Overlander is a fun car game to keep all speed freaks busy for some time. If you missed it first time around, take a peek now.
£7.99 cassette/£12.99 disk
Reviewer: David McCandless
Car games! Aren't you just tyred of them? Feel like braking the cassette instead of loading it? Exhausted with the monotony of endless roads? Will I sure was until Overlander crashed through the letterbox. It's so brill it drove me up the wall! (That's it, no more motor jokes – Ed).
The year is 2025. The world is not as it was - well not as it could've been if it had become what it was going to be (Eh? Ed). Anyway, our once green and luscious planet is now a scorched wasteland, devoid of all vegetable life (yes, including Keith Chegwin). And the reason?
Yes, those chilly things you jam up your armpit every morning caused the end of the world. Why? The ozone layer. Deodorants destroyed the ozone layer and the sun happily baked the planet. Naturally, the peoples of the world (apart from washing more frequently) decided against being oxidised and retreated underground instead, to live in vast subterranean cities while the Earth roasted at Gas mark 92.
Meanwhile, roving bands of beefy blokes claimed the deserted freeways and roads for themselves. The only people who dared travel them were the beefier car freaks who devoted their lives to adding extras to cars. And we're not just talking their fluffy dice and intermittent windscreen wipers here - I mean the hard stuff: battering rams (cor!), missile launchers (wow!) and turbo chargers (gosh!). The hardened collectors of these pieces became known as... Overlanders.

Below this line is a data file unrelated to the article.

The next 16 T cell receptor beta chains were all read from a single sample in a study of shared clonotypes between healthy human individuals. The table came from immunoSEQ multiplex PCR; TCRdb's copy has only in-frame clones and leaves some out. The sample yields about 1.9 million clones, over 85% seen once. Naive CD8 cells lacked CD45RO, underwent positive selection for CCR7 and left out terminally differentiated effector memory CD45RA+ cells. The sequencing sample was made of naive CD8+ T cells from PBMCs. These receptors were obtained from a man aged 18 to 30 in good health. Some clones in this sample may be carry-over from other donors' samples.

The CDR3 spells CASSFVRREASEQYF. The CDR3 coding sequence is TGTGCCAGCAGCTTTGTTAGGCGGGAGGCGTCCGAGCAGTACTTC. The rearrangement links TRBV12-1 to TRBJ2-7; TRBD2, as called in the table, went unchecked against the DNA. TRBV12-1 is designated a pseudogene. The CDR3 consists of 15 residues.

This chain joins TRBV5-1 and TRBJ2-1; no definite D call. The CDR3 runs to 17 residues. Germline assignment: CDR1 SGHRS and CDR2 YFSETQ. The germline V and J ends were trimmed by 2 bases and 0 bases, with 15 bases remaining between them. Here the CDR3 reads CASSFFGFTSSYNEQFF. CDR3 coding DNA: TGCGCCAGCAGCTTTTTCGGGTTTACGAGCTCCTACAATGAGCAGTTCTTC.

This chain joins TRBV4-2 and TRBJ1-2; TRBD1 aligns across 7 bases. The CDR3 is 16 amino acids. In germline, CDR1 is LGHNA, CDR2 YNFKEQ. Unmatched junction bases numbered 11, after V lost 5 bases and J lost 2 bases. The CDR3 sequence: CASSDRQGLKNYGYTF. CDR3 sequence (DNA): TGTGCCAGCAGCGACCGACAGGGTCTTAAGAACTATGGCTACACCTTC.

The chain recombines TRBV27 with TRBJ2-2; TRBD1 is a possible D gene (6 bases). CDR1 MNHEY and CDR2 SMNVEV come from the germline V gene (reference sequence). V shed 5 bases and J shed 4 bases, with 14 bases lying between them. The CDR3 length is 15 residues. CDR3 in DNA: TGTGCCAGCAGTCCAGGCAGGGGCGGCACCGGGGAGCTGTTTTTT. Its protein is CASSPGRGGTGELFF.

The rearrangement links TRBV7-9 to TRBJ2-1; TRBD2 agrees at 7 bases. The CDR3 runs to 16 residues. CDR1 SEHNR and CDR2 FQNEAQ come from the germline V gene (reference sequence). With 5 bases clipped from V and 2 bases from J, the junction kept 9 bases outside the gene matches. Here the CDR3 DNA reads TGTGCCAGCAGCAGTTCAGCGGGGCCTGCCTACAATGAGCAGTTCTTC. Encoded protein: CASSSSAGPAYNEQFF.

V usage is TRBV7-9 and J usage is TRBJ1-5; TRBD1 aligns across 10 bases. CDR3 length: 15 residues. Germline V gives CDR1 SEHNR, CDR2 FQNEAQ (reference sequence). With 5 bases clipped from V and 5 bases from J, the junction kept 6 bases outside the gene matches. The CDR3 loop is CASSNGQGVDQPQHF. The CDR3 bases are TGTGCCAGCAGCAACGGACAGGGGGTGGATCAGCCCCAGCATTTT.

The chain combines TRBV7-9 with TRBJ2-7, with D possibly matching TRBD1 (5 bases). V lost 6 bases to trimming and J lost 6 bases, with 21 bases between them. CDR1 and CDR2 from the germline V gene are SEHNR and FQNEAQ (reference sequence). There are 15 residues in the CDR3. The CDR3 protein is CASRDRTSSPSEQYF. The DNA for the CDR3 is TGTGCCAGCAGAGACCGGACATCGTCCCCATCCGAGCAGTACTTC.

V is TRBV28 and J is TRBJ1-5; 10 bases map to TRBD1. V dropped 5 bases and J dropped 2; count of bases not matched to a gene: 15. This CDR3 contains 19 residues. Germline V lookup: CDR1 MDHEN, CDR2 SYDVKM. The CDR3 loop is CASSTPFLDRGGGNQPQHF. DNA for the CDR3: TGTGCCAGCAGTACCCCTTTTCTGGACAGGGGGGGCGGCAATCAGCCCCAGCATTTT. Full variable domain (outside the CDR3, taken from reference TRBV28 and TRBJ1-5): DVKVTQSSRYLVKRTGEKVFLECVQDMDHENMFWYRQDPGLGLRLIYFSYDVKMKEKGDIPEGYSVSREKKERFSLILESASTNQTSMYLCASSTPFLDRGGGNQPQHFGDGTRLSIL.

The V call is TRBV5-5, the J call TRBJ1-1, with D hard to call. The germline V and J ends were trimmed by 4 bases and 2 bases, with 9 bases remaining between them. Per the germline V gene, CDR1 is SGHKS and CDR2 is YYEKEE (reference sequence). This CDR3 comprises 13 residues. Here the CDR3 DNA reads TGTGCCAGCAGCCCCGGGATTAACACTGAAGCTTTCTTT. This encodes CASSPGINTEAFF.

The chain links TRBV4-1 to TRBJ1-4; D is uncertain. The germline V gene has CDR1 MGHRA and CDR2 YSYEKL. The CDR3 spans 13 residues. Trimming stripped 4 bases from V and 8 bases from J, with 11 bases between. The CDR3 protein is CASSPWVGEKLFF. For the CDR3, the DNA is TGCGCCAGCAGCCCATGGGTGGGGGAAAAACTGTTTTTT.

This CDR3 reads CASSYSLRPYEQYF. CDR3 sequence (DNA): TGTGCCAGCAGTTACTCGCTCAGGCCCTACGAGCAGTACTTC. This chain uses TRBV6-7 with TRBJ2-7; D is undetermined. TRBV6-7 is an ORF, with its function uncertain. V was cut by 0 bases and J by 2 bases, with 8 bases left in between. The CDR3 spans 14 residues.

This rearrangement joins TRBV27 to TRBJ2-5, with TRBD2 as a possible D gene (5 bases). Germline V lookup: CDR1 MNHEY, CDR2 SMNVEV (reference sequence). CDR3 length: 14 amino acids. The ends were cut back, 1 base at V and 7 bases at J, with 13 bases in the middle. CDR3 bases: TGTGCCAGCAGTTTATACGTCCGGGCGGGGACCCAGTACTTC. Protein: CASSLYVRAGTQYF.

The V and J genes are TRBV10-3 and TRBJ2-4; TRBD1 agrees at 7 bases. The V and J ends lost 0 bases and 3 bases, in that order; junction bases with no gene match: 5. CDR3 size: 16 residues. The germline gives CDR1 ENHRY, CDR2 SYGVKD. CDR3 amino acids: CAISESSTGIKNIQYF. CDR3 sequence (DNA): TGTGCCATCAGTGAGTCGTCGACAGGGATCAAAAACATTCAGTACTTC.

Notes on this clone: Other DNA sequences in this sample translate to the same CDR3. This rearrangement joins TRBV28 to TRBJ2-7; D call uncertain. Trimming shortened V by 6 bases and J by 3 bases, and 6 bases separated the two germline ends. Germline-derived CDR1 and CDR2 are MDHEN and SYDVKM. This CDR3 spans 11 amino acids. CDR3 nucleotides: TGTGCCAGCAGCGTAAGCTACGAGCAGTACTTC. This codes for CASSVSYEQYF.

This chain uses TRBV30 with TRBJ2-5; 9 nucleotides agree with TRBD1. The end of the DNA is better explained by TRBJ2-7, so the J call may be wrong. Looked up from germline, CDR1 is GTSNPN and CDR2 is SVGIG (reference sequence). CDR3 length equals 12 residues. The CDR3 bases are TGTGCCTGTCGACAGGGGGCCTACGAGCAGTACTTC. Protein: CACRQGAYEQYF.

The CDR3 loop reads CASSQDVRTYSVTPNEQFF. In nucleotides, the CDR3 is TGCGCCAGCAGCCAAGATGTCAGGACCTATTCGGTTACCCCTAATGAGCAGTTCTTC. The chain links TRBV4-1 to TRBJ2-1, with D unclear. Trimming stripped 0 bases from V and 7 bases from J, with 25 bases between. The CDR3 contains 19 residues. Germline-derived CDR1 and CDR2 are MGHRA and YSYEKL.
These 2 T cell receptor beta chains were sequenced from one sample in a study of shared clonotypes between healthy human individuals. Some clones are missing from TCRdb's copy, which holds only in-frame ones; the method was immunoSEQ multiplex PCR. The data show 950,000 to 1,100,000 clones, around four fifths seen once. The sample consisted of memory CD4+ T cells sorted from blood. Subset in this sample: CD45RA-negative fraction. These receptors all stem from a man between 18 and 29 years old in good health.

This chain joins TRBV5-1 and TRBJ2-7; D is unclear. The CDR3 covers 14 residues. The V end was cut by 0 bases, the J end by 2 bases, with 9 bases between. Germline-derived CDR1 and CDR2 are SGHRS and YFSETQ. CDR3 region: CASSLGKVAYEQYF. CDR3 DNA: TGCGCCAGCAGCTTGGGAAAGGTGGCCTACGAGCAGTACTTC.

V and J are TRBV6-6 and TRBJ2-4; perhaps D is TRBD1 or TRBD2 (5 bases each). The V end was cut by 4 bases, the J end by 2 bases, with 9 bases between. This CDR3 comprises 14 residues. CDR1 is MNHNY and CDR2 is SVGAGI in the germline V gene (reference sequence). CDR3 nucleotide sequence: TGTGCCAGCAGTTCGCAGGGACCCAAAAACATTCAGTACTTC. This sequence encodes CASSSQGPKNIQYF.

And that remarkably enough is what you plat in this game, an Overlander. You must smuggle either counterfeit for the Crimelords or secret papers for the Federation. Whichever you choose, it's off in Allegro 3 (as I affectionately names my car) and down Devil's Straight where death is but a skid mark away (honk!).
But wait! First you must buy some petrol and extra add-ons before you embark, shadowy flank and all that. Most things are too expensive for you to purchase at the start but you can afford stuff like turbo chargers (extra acceleration), flame-throwers (throws flames) and battering rams (rams better). These cheapo items however have a limited warranty and are likely to conk out after a use of three.
Of course, this smuggling racket of yours isn't as cushy as it sounds. Out to get you are the gangs of surface dwellers, intent on exacting the exact toll for travelling their roads... death (crash of distant ominous thunder).
The road is quite nice actually. A green gliding affair as smooth as a conveyor belt, rising and falling with the programmed undulations of the terrain. Trees and the odd overturned car pass down the side of the road, and the mountains on the horizon bounce up and down in realistic fashion. Allegro 3 steers left and right with gentle smoothness, responsive beyond belief.